Give each child a craft stick (large or small).  If you have green ones that would great.
Set out some glue and small brushes and some small green poms.
Have your children glue five poms on their craft stick “pod”.
Have children hold up their pea pods while they sing the song “Five Peas in a Pod”.
Variation:  If you do not have poms, you could set out some green play dough and let your children roll small green peas, then let them place them on their sticks.
Bring in a basket of inexpensive toy rings.
Let your children take turns placing a ring on each finger of one hand.
Have children count them as they put them on and as they take them off.
Variation:  You could also cut out a cardboard hand and arm and let children place the rings on the cardboard fingers.
Cut vegetable pictures out of magazines or collect a variety of vegetable stickers.
You will need five of each type of vegetable
Attach the pictures or stickers to the tops of large craft sticks.
Let your children take turns “planting” the vegetables, one kind per row.
When they are finished, have them count the number of vegetables in each row.
Variation:  Instead of a vegetable garden you could do a flower garden.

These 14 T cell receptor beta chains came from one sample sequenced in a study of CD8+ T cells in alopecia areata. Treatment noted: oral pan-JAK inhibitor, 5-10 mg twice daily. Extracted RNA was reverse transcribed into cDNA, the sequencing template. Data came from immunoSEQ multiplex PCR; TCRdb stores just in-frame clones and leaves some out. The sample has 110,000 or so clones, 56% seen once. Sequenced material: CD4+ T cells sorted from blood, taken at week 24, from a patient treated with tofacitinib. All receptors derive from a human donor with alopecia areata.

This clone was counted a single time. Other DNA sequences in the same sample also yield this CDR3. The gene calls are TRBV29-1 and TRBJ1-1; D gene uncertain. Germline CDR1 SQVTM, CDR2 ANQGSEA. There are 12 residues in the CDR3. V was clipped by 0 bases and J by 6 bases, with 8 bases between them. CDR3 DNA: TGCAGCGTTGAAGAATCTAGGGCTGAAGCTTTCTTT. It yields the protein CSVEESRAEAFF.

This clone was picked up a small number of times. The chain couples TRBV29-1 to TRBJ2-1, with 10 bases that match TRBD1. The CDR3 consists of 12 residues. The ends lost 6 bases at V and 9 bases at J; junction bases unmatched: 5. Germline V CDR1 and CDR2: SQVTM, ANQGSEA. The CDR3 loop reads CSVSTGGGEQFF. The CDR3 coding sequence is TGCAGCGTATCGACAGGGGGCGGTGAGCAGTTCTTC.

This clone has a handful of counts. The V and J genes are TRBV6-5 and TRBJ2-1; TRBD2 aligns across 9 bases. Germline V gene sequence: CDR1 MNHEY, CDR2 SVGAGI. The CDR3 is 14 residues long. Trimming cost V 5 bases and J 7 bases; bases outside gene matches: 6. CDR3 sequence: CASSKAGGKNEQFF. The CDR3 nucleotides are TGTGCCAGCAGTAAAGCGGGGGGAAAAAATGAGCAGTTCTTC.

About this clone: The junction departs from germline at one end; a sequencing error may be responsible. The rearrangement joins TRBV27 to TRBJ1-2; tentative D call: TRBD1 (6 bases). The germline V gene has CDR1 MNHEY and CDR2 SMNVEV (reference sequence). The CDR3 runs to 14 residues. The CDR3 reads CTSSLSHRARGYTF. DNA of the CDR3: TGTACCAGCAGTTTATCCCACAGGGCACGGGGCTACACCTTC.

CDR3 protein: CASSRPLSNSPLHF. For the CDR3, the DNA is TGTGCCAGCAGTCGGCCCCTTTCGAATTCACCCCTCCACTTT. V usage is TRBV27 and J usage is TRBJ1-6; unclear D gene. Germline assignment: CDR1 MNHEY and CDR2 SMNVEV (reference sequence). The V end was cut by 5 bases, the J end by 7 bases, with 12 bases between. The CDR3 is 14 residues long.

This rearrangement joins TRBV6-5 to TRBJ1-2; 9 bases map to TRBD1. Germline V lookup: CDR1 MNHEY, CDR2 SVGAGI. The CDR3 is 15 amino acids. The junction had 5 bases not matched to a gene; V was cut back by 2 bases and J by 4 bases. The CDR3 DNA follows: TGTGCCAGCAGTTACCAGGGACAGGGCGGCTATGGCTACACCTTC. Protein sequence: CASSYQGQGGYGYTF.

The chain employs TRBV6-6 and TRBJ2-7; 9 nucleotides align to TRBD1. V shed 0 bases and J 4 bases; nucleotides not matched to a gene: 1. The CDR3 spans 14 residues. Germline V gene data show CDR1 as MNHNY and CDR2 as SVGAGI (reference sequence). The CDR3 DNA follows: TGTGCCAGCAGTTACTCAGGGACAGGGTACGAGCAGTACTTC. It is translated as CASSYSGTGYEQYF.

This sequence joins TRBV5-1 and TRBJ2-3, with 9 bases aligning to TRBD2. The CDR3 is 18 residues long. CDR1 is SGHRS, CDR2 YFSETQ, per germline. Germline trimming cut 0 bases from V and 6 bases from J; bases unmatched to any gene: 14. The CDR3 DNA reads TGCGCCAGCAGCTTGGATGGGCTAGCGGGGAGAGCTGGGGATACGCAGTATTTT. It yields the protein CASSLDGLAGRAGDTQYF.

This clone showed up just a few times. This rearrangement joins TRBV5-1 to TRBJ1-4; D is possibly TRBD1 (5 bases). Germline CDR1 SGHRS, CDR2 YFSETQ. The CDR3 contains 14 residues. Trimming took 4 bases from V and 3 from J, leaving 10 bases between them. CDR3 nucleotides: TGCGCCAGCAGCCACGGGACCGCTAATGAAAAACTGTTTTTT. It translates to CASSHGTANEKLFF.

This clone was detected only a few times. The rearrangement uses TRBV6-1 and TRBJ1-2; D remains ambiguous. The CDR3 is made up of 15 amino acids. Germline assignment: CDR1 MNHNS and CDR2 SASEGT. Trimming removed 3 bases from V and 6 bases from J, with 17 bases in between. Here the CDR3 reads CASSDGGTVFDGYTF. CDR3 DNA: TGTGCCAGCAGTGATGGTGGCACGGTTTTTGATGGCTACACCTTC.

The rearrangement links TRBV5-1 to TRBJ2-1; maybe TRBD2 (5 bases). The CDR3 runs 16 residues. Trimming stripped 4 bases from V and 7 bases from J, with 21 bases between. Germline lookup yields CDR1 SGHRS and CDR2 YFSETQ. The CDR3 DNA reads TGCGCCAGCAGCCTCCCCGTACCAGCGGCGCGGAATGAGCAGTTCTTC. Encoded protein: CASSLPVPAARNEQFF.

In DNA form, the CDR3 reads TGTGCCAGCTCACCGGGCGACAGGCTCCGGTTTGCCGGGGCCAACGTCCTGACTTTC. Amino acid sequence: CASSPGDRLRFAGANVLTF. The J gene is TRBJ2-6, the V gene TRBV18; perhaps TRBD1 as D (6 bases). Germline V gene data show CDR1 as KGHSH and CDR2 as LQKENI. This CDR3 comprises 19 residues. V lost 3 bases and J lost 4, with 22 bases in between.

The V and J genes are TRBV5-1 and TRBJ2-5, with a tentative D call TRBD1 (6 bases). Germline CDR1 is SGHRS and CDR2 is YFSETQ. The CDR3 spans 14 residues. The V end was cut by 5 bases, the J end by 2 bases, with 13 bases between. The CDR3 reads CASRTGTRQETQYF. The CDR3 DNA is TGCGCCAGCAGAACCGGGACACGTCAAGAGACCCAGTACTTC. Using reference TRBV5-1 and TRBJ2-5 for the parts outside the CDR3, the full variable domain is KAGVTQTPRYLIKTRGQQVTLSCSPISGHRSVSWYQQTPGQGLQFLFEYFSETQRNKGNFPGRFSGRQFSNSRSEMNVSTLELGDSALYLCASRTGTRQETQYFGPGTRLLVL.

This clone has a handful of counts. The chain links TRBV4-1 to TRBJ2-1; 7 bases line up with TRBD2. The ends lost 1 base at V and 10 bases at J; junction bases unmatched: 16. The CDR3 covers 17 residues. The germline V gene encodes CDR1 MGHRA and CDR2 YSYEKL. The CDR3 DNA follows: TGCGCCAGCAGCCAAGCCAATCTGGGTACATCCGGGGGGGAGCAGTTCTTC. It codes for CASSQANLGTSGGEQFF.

You will need two cardboard fry holders from MacDonald’s for this activity, plus two yellow sponges that could each fit into a holder.
Cut each sponge into five long fries.
Set out the sponge fries and the fry holders.
Let your children take turns pretending to be the fry filler at MacDonald’s.
Instruct them to put five fries in each holder.
You will need some paper, a stick, a string, some paper clips and a horseshoe magnet for this activity.
Cut out some paper fish (approximately 4-5 inches).
Attach a paper clip to either end of each fish.
Make a simple fishing pole with the stick and the string.
Attach the magnet to the end of the string.
Let your children take turns fishing.
Let each child catch five fish.
Encourage everyone to count as they fish.

Make up dice games where you need to roll the number five.
Roll one dice and try to get the number five.
    Roll two dice and try to get two fives.
Row two dice and try to get to roll five by putting the numbers rolled together.  Example:  1 & 4 or 2 & 3.
Set out a large pile of some type of small safe object.  Example: a pile of cotton balls, a pile of shells, a pile of crayons, a pile of leaves or a pile of pinecones.